Mean Places Goodfellas Film Analysis

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In 1990, after a decade of “mostly mixed results” both critically and commercially, Scorsese made what is said to be “his most confident and fully realized film since Raging Bull.” On the film itself, Goodfellas depicts three gangsters and their obsessive pursuit of the American Dream, how everything eventually turns sour and their goal to attain both economic and social success ultimately devours them. On the making of the film Scorsese was clearly drawn to the documentary aspects of the book - something he had tried to depict in Mean Streets. And like with that film, Scorsese was drawn to a grittier and more realistic view of the gangster life. This film would be the first screenplay that Scorsese had put his name on since Mean Streets…show more content…
The only rule that Scorsese adhered to was to only use music that could have been heard at that time period. Musical cues were used to the let the audience know which decade the action is taking place: “doo-wop for the 1950s, girl group pop music for the 1960s and rock and roll for the 1970s.” He also used music to give the audience an idea of some of the character’s internal angst and dysfunction. For example, in a scene where Jimmy is sitting at the counter in a bar, the camera slowly moves in on him as the violent, electric opening of “Sunshine of Your Love” by Cream plays over the soundtrack. This coupled with the cold, amoral look on De Niro’s face indicates to the audience that there is some act of violence that is going to follow. Scorsese successfully uses the music and the soundtrack to foreshadow events as well as underscore the subjects of violence, dysfunction and adversity within the…show more content…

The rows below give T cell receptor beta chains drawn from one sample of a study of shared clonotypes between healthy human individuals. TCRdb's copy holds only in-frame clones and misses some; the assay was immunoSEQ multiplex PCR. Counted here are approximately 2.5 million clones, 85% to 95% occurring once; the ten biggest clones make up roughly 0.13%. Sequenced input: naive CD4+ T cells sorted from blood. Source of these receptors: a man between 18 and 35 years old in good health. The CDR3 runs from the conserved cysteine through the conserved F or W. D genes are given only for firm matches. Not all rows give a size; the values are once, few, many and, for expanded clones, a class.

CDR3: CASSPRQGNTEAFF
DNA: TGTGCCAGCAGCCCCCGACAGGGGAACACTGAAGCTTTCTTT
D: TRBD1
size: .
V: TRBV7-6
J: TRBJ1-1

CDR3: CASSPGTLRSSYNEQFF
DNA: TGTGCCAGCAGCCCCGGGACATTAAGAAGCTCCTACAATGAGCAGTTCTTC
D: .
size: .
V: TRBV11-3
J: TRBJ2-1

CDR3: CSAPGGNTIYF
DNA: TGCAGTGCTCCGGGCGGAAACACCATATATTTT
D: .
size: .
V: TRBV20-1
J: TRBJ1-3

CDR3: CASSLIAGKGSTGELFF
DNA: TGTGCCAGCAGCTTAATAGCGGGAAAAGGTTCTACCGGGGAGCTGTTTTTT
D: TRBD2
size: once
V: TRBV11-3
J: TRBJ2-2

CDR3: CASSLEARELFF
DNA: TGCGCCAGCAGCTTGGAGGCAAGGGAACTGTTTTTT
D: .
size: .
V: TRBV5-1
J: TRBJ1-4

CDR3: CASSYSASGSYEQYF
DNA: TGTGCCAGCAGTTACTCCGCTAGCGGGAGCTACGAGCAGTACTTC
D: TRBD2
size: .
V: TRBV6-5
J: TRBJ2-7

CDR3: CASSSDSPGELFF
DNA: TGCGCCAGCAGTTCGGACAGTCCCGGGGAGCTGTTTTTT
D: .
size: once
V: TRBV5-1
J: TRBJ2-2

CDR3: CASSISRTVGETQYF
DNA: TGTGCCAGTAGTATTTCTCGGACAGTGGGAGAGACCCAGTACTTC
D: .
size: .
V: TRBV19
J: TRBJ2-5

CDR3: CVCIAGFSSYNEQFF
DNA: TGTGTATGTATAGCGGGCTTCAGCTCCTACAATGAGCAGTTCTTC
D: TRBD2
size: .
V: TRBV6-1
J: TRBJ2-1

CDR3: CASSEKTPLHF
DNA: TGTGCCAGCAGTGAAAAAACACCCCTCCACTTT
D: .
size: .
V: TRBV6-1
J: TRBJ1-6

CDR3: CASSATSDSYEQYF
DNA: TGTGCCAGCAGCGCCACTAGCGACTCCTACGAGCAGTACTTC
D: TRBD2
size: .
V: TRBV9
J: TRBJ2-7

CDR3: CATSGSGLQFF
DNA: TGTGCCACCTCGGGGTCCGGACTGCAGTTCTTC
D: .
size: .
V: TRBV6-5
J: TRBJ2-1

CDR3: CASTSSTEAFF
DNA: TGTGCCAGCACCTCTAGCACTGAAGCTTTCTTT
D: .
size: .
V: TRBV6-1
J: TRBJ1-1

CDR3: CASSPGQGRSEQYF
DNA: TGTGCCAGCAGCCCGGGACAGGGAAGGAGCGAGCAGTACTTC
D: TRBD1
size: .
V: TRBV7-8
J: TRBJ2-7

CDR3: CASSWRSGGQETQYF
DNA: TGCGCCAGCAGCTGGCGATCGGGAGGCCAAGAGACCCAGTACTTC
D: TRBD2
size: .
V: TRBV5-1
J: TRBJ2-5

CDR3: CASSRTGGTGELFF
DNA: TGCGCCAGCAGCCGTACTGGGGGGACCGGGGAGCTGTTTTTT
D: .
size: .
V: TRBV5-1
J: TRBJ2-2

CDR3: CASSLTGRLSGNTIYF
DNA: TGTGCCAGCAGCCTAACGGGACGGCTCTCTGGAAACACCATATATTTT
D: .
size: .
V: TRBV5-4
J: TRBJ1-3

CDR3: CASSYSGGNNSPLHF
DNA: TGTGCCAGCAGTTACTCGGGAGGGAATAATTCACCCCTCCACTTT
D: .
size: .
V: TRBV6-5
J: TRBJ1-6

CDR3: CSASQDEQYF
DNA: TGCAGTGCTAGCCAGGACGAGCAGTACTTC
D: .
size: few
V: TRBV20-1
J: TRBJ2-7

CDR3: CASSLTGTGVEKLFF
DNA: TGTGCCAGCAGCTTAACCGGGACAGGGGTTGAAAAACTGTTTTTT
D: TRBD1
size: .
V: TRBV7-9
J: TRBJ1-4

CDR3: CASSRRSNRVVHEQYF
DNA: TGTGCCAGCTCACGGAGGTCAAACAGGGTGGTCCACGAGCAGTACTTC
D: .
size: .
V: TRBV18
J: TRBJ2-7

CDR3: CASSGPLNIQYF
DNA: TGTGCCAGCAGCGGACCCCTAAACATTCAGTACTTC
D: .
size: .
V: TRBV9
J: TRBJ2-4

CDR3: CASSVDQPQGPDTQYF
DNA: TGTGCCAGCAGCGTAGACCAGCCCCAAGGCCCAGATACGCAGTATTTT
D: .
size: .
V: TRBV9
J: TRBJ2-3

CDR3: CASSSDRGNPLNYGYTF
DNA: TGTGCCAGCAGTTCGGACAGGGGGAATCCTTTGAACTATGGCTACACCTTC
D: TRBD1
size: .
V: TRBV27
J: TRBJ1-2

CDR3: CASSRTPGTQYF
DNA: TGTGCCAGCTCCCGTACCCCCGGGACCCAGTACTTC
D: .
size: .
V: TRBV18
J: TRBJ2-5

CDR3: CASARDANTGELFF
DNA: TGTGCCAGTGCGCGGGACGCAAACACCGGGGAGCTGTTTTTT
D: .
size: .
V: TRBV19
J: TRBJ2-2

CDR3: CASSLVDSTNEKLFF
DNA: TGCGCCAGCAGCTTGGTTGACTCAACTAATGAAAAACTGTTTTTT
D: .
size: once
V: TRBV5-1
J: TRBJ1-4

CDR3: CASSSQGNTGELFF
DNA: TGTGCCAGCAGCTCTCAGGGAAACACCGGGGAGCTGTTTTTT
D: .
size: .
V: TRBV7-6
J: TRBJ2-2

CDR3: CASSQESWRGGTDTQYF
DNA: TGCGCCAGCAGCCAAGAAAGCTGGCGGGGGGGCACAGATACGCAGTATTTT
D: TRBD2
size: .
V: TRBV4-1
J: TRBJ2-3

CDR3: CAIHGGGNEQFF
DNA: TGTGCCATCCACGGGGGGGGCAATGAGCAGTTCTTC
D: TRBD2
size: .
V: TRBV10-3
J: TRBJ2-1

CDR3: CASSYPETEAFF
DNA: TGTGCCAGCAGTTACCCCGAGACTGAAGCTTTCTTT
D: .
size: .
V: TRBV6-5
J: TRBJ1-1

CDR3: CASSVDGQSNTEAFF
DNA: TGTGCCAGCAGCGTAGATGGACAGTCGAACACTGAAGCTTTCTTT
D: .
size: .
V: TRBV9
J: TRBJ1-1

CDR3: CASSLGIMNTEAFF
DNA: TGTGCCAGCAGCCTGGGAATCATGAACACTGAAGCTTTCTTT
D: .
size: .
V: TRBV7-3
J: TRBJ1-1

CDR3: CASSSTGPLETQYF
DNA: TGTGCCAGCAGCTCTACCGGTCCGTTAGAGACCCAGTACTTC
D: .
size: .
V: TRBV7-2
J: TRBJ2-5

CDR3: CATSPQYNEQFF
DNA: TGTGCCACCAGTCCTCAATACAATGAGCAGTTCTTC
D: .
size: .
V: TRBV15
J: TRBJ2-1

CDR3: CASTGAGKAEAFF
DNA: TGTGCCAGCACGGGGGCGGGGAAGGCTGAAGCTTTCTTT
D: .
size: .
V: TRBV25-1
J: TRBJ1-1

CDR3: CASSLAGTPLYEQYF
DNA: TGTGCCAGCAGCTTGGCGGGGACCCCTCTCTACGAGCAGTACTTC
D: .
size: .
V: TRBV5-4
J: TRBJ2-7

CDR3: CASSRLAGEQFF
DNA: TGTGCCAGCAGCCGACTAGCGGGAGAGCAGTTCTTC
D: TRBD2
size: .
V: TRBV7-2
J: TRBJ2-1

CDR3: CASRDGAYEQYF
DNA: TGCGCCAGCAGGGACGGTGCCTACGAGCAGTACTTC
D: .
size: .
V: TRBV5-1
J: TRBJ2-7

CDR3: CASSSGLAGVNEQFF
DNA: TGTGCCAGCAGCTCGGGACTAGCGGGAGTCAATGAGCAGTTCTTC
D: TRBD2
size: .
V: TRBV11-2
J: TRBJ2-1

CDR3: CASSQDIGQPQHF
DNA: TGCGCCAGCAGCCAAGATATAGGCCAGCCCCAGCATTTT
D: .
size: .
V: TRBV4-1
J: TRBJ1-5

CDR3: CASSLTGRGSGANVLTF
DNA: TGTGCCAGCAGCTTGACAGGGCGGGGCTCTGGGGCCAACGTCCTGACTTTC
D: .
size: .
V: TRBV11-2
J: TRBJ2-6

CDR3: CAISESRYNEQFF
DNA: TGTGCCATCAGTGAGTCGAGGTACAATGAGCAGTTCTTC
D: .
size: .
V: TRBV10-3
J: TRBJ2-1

They go down into the club’s basement, skipping the queue and “at which point the audience is taken through the club’s chaotic kitchen and hallways.” This unbroken shot, which lasts 184 seconds , is a way to show how the whole world seems to unfold effortlessly before young Henry Hill. The cinematographer, Michael Ballhaus almost never allows the camera to be still; it is always moving, if only a little, “and a moving camera makes us not passive observers but active voyeurs.” Scorsese and Ballhaus manage to successfully, envelop the audience along Hill’s pursuit of success throughout the film. Making the subject of violence’s drumbeat under every scene all the more poignant and successfully draws us to the dysfunction that is at the centre of this group of gangsters. At the end, in a frantic sequence concentrated on a single day, the style becomes hurried and choppy as Hill races frantically around the neighbourhood on family and criminal missions while a helicopter always seems to hover overhead. This frantic style of cinematography further echoes the speed at which Hill’s downfall is inevitably approaching. For just like in Mean Streets and Raging Bull, the main protagonist finds that at the end of all the adversity he has faced, all the violence he has been involved in and along with his inherent dysfunction, the pursuit of

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